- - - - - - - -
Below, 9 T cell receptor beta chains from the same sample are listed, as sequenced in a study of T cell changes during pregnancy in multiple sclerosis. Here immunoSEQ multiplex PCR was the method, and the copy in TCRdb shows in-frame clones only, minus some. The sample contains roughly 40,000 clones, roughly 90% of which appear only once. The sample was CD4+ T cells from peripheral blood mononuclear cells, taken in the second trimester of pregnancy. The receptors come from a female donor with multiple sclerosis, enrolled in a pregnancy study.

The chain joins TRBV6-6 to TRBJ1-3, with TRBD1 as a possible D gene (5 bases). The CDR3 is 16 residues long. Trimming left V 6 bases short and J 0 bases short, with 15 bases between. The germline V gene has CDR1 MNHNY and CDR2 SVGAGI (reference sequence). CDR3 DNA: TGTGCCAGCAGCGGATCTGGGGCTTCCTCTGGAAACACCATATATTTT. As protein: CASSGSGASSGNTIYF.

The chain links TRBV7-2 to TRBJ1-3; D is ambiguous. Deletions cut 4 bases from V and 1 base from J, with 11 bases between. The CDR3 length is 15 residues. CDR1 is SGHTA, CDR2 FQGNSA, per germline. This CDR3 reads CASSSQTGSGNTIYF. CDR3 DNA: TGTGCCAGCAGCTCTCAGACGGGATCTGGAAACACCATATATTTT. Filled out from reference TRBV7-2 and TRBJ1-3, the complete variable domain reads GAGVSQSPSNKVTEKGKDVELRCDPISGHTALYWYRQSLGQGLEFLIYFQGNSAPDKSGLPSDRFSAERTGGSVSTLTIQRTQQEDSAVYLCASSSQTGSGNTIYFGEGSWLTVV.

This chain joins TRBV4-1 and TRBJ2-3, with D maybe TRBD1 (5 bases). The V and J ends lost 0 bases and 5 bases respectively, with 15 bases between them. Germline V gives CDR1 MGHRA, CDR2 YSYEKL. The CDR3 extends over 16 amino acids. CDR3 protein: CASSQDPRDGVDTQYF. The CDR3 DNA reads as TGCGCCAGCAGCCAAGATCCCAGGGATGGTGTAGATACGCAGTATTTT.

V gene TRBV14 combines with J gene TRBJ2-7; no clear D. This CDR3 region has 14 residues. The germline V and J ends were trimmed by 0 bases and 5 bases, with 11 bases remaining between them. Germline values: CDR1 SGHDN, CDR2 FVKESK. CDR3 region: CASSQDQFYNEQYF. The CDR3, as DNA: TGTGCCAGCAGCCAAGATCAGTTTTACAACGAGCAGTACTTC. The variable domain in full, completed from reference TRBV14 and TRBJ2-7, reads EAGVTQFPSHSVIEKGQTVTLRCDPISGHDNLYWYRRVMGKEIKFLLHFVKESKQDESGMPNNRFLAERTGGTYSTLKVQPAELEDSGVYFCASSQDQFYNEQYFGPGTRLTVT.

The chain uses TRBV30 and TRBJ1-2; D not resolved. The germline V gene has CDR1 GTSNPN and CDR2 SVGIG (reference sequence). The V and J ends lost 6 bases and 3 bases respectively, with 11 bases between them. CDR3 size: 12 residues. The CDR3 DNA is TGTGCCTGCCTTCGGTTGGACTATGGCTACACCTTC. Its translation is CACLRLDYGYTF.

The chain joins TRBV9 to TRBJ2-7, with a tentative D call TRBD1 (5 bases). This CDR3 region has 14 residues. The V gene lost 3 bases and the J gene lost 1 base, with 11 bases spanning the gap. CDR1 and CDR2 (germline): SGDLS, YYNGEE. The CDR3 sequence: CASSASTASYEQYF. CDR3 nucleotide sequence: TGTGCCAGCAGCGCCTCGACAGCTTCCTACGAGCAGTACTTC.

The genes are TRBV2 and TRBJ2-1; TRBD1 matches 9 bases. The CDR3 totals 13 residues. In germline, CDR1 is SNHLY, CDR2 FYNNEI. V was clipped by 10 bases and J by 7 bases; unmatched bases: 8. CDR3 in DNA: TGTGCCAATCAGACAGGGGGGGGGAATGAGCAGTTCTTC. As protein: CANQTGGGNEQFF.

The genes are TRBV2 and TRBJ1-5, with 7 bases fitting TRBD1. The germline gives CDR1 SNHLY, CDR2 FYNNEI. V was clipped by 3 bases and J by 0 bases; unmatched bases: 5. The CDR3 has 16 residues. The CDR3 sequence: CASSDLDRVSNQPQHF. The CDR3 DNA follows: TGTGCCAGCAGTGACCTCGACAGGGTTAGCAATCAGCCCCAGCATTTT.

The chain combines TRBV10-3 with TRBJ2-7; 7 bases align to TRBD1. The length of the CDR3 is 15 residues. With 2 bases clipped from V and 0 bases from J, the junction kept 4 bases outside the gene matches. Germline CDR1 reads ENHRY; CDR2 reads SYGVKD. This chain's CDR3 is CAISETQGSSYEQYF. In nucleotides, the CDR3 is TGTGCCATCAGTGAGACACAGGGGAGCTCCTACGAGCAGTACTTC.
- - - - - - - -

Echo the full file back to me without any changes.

Below, 9 T cell receptor beta chains from the same sample are listed, as sequenced in a study of T cell changes during pregnancy in multiple sclerosis. Here immunoSEQ multiplex PCR was the method, and the copy in TCRdb shows in-frame clones only, minus some. The sample contains roughly 40,000 clones, roughly 90% of which appear only once. The sample was CD4+ T cells from peripheral blood mononuclear cells, taken in the second trimester of pregnancy. The receptors come from a female donor with multiple sclerosis, enrolled in a pregnancy study.

The chain joins TRBV6-6 to TRBJ1-3, with TRBD1 as a possible D gene (5 bases). The CDR3 is 16 residues long. Trimming left V 6 bases short and J 0 bases short, with 15 bases between. The germline V gene has CDR1 MNHNY and CDR2 SVGAGI (reference sequence). CDR3 DNA: TGTGCCAGCAGCGGATCTGGGGCTTCCTCTGGAAACACCATATATTTT. As protein: CASSGSGASSGNTIYF.

The chain links TRBV7-2 to TRBJ1-3; D is ambiguous. Deletions cut 4 bases from V and 1 base from J, with 11 bases between. The CDR3 length is 15 residues. CDR1 is SGHTA, CDR2 FQGNSA, per germline. This CDR3 reads CASSSQTGSGNTIYF. CDR3 DNA: TGTGCCAGCAGCTCTCAGACGGGATCTGGAAACACCATATATTTT. Filled out from reference TRBV7-2 and TRBJ1-3, the complete variable domain reads GAGVSQSPSNKVTEKGKDVELRCDPISGHTALYWYRQSLGQGLEFLIYFQGNSAPDKSGLPSDRFSAERTGGSVSTLTIQRTQQEDSAVYLCASSSQTGSGNTIYFGEGSWLTVV.

This chain joins TRBV4-1 and TRBJ2-3, with D maybe TRBD1 (5 bases). The V and J ends lost 0 bases and 5 bases respectively, with 15 bases between them. Germline V gives CDR1 MGHRA, CDR2 YSYEKL. The CDR3 extends over 16 amino acids. CDR3 protein: CASSQDPRDGVDTQYF. The CDR3 DNA reads as TGCGCCAGCAGCCAAGATCCCAGGGATGGTGTAGATACGCAGTATTTT.

V gene TRBV14 combines with J gene TRBJ2-7; no clear D. This CDR3 region has 14 residues. The germline V and J ends were trimmed by 0 bases and 5 bases, with 11 bases remaining between them. Germline values: CDR1 SGHDN, CDR2 FVKESK. CDR3 region: CASSQDQFYNEQYF. The CDR3, as DNA: TGTGCCAGCAGCCAAGATCAGTTTTACAACGAGCAGTACTTC. The variable domain in full, completed from reference TRBV14 and TRBJ2-7, reads EAGVTQFPSHSVIEKGQTVTLRCDPISGHDNLYWYRRVMGKEIKFLLHFVKESKQDESGMPNNRFLAERTGGTYSTLKVQPAELEDSGVYFCASSQDQFYNEQYFGPGTRLTVT.

The chain uses TRBV30 and TRBJ1-2; D not resolved. The germline V gene has CDR1 GTSNPN and CDR2 SVGIG (reference sequence). The V and J ends lost 6 bases and 3 bases respectively, with 11 bases between them. CDR3 size: 12 residues. The CDR3 DNA is TGTGCCTGCCTTCGGTTGGACTATGGCTACACCTTC. Its translation is CACLRLDYGYTF.

The chain joins TRBV9 to TRBJ2-7, with a tentative D call TRBD1 (5 bases). This CDR3 region has 14 residues. The V gene lost 3 bases and the J gene lost 1 base, with 11 bases spanning the gap. CDR1 and CDR2 (germline): SGDLS, YYNGEE. The CDR3 sequence: CASSASTASYEQYF. CDR3 nucleotide sequence: TGTGCCAGCAGCGCCTCGACAGCTTCCTACGAGCAGTACTTC.

The genes are TRBV2 and TRBJ2-1; TRBD1 matches 9 bases. The CDR3 totals 13 residues. In germline, CDR1 is SNHLY, CDR2 FYNNEI. V was clipped by 10 bases and J by 7 bases; unmatched bases: 8. CDR3 in DNA: TGTGCCAATCAGACAGGGGGGGGGAATGAGCAGTTCTTC. As protein: CANQTGGGNEQFF.

The genes are TRBV2 and TRBJ1-5, with 7 bases fitting TRBD1. The germline gives CDR1 SNHLY, CDR2 FYNNEI. V was clipped by 3 bases and J by 0 bases; unmatched bases: 5. The CDR3 has 16 residues. The CDR3 sequence: CASSDLDRVSNQPQHF. The CDR3 DNA follows: TGTGCCAGCAGTGACCTCGACAGGGTTAGCAATCAGCCCCAGCATTTT.

The chain combines TRBV10-3 with TRBJ2-7; 7 bases align to TRBD1. The length of the CDR3 is 15 residues. With 2 bases clipped from V and 0 bases from J, the junction kept 4 bases outside the gene matches. Germline CDR1 reads ENHRY; CDR2 reads SYGVKD. This chain's CDR3 is CAISETQGSSYEQYF. In nucleotides, the CDR3 is TGTGCCATCAGTGAGACACAGGGGAGCTCCTACGAGCAGTACTTC.